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Ammo Identification

Discussion in 'Handguns: General Discussion' started by skt239, Nov 5, 2012.

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  1. skt239

    skt239 Member

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    Hello all,

    I went to a gun show in York, PA about two weeks ago and was given the pictured box of ammo with a larger purchase...

    [​IMG]

    Anyone have an idea of how old the ammo is?

    [​IMG]

    Is it ok to shoot?

    Thanks
     
  2. Certaindeaf

    Certaindeaf member

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    I don't know how old it is. It'd be safe to shoot.. it looks original/factory but I probably wouldn't. It's too cool and probably has some collector value.
     
  3. 303tom

    303tom member

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    Semi-wad cutter, that`s a hell of a good bullet, probably made in the 50`s or 60`s & heck yes they would be OK to shoot...............
     
  4. ArchAngelCD

    ArchAngelCD Member

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    I agree, that ammo should be fine to shoot but I would not. That's a cool old box of ammo with good looking ammo. I can't ever remember seeing a box of 18 rounds before.
     
  5. beatledog7

    beatledog7 Member

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    Given the prevalence of 38s that are six shooters, 18 rounds per box, or 24, 30, 36, etc. makes sense. Manufacturers these days tend to package 20 or 50 per box, less frequently 25, but never multiples of six. Reloader market ammo boxes for revolver cartridges are always made for 50 or 100 rounds.

    Is all that because of the rise of the 5-shooter?

    I'm with the "don't shoot 'em" contingent, but only because of their collectability potential.
     
  6. Certaindeaf

    Certaindeaf member

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    That there's apparently a tactical loadout! (hey, nutnfanchy!)
    Back in the day, one carried his loaded six shooter with two reloads on his duty belt. Makes perfect sense.
     
  7. firesky101

    firesky101 Member

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    Certaindeaf makes a good point, combined with the plain packaging I would bet that was some kind of LEO box. Really neat item.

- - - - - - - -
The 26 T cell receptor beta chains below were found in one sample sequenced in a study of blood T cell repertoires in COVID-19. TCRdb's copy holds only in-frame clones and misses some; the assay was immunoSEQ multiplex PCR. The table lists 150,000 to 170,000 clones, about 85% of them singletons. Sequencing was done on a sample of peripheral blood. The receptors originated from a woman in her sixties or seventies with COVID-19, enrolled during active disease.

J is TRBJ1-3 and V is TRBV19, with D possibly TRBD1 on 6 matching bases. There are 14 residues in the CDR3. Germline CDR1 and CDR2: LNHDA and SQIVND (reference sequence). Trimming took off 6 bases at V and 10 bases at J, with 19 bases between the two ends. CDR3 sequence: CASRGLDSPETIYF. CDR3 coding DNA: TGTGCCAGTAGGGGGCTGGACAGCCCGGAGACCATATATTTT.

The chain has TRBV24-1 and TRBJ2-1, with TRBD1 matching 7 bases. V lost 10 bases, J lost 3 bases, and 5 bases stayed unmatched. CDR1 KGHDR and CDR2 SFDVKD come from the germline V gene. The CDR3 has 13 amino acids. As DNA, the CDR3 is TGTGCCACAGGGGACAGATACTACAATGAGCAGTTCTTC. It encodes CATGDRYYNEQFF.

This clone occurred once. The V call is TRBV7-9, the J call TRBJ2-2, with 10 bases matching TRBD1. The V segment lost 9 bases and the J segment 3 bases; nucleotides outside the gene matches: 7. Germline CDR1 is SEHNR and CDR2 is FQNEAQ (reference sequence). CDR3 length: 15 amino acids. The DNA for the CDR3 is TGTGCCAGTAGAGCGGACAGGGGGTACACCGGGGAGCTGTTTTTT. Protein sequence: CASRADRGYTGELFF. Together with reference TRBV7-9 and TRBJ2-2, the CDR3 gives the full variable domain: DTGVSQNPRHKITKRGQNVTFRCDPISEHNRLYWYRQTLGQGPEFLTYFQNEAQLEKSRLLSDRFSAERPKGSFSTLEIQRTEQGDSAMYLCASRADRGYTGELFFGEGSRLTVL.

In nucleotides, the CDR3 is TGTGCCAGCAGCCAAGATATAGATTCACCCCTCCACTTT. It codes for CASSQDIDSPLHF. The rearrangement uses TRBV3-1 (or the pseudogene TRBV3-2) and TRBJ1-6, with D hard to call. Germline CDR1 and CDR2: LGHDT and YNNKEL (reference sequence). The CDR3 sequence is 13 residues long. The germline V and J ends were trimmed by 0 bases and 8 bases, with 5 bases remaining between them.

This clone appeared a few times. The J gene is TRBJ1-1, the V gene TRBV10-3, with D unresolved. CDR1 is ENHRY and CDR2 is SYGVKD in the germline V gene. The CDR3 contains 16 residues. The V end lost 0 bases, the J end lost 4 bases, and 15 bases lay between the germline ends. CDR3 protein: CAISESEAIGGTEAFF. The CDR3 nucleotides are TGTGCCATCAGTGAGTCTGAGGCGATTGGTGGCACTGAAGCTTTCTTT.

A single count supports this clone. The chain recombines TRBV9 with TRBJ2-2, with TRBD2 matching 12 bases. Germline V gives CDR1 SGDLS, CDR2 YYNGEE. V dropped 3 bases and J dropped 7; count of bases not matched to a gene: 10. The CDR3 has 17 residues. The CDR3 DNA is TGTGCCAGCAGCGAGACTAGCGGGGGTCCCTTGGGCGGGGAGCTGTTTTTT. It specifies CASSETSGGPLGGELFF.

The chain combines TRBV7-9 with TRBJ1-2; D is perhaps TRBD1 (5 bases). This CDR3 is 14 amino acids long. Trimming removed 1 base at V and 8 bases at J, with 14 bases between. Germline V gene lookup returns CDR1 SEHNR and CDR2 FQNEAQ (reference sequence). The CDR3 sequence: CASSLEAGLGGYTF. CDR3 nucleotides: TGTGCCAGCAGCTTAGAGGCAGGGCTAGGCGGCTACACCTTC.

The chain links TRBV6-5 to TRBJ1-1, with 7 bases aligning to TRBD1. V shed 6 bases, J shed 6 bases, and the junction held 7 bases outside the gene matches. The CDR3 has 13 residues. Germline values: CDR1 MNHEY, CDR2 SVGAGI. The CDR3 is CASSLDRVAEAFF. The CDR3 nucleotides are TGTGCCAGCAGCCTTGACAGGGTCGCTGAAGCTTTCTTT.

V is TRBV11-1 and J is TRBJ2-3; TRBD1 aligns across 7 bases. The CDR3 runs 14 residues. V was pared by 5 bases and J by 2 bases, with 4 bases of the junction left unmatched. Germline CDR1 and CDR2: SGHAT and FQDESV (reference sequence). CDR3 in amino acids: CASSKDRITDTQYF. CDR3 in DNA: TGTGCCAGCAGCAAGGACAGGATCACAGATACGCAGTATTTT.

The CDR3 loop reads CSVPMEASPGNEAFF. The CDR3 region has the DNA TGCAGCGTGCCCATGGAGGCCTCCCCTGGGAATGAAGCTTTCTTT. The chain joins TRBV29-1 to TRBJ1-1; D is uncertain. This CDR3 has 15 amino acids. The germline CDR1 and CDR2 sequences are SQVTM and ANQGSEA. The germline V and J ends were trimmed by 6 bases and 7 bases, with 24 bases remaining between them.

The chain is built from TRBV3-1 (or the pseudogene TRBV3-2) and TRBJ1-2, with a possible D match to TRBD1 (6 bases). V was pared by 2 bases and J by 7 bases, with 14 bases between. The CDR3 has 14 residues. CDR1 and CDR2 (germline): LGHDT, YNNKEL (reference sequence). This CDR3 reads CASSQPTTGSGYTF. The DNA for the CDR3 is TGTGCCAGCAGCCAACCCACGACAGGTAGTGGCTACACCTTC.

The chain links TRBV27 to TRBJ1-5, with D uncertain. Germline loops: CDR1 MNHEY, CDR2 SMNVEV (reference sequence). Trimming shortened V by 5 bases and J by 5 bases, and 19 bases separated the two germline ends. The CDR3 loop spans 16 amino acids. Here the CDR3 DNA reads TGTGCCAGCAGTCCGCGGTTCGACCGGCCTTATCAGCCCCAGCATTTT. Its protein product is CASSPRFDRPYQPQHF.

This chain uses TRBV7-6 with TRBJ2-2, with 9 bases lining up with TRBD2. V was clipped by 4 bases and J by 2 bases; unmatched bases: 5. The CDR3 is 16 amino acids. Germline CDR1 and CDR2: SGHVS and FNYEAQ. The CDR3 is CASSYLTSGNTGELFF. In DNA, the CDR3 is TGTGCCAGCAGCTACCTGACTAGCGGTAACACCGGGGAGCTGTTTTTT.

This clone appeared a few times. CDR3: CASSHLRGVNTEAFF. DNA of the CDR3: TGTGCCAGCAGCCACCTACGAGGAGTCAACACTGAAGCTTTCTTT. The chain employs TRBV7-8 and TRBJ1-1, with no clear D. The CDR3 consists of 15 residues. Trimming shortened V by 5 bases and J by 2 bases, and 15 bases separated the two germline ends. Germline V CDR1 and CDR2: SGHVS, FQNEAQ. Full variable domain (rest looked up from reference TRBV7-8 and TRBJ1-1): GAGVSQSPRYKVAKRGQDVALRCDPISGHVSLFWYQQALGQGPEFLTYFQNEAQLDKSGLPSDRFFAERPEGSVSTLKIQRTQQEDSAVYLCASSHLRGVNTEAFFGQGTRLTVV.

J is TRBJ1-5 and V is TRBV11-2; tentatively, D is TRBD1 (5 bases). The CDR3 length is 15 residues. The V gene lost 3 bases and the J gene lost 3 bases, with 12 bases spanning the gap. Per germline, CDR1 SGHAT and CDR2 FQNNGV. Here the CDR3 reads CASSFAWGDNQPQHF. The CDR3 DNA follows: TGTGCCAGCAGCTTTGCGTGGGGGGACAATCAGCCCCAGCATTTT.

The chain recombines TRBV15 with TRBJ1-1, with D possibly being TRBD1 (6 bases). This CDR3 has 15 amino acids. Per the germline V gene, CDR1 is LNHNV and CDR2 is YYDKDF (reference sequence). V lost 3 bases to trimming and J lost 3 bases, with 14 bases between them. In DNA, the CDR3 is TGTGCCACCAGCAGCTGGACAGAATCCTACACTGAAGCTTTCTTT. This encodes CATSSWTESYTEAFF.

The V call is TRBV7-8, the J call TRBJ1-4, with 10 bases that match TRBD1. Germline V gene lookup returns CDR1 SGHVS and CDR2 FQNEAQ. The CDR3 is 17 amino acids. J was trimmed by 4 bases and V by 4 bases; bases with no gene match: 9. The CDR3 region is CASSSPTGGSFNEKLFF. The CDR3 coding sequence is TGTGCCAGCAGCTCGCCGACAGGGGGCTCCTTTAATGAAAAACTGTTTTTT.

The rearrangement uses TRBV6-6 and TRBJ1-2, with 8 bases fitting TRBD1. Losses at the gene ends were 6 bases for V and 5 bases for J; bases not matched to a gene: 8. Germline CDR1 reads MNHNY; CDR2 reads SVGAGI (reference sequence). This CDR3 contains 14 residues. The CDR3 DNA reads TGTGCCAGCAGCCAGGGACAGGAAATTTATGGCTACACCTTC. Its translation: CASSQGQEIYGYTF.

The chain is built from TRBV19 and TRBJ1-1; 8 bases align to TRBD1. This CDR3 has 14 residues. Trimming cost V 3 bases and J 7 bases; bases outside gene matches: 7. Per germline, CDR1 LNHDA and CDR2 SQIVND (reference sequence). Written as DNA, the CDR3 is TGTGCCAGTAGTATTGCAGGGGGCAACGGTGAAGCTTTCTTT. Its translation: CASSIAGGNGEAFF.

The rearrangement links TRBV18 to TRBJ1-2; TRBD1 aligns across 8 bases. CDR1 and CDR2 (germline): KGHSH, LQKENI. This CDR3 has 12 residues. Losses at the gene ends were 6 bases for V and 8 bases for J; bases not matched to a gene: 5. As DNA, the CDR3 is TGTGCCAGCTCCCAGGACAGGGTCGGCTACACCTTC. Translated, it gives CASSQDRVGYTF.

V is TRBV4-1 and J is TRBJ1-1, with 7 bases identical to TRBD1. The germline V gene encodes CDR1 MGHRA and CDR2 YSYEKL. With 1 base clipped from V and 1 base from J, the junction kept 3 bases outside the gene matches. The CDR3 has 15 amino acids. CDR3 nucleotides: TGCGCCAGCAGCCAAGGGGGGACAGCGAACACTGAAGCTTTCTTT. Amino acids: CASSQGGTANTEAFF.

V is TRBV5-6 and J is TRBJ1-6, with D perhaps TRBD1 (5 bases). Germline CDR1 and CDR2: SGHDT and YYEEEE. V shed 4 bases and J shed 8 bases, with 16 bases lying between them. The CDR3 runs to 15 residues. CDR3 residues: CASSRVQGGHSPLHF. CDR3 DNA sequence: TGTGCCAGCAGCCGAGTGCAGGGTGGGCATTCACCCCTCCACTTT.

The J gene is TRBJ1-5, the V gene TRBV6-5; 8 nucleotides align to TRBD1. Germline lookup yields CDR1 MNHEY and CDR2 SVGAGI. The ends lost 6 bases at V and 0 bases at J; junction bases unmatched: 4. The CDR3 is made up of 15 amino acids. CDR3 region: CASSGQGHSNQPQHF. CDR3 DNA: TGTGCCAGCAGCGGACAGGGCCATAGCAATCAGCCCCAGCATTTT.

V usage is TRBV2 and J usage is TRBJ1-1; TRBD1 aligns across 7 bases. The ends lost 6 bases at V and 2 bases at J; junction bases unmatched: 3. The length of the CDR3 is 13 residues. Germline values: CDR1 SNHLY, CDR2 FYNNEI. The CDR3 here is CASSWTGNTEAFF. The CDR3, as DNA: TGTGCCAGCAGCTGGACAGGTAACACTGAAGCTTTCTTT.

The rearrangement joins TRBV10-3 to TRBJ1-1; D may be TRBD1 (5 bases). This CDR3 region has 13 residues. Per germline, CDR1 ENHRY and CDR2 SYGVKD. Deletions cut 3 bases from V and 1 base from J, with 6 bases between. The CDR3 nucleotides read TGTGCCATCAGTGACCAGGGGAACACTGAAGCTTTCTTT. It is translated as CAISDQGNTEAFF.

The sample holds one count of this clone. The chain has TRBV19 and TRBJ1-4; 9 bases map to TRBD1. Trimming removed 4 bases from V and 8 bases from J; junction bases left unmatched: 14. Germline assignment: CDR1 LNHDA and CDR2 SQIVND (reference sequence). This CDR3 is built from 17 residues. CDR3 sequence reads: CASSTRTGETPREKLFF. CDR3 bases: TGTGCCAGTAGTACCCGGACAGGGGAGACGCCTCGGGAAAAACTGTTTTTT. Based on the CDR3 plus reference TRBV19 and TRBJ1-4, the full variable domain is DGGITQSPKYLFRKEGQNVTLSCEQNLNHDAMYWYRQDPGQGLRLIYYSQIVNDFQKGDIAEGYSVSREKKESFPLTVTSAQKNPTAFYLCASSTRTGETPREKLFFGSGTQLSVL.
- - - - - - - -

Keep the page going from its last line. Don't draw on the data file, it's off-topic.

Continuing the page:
8. ArchAngelCD

    ArchAngelCD Member

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    I'm not saying it doesn't make perfect sense, I'm only saying I never saw a box of 18 .38 Special cartridges. I always did wonder why a box of .38 Special ammo held 50 rounds instead of 48.
     
  9. rcmodel

    rcmodel Member in memoriam

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    Looks like GI military packaging.

    Three loads for a six-shot revolver.

    I am not familiar with them ever using 158 grain SWC though.

    rc
     
  10. steveno

    steveno Member

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    could have been ammo on bid for a police department. I seem to remember a police department back east that issued that load but who I don't know. if there is a lot # on the box you could ask Remington and they might tell you. I don't think the 38 special is used much anymore by police departments so it would have to been a long time ago
     
  11. Certaindeaf

    Certaindeaf member

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    I hear you.
    We probably use the decimal (base-10) number system because we have ten fingers and it works pretty good.
     
  12. skt239

    skt239 Member

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    Thanks guys.

    I figured it was ok to shoot as I've shot some pretty old stuff. Just thought I'd ask.

    The whole reason I picked up the box in the first place was the number of rounds in the box. I too have never seen an 18 round box of anything. When I asked the guy ringing me up how much for the box, he just took it out of my hands and threw it in my bag. I don't think I'll shot them but i would like to figure out the story behind the ammo.
     
  13. barstoolguru

    barstoolguru Member

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    I have shot ammo so old it had crust on the lead bullets, no problems.
    Wad cutter where designed to cut paper instead of ripping a hole in it hence the name

    wiki:
    A wadcutter is a special-purpose flat-fronted bullet specially designed for shooting paper targets,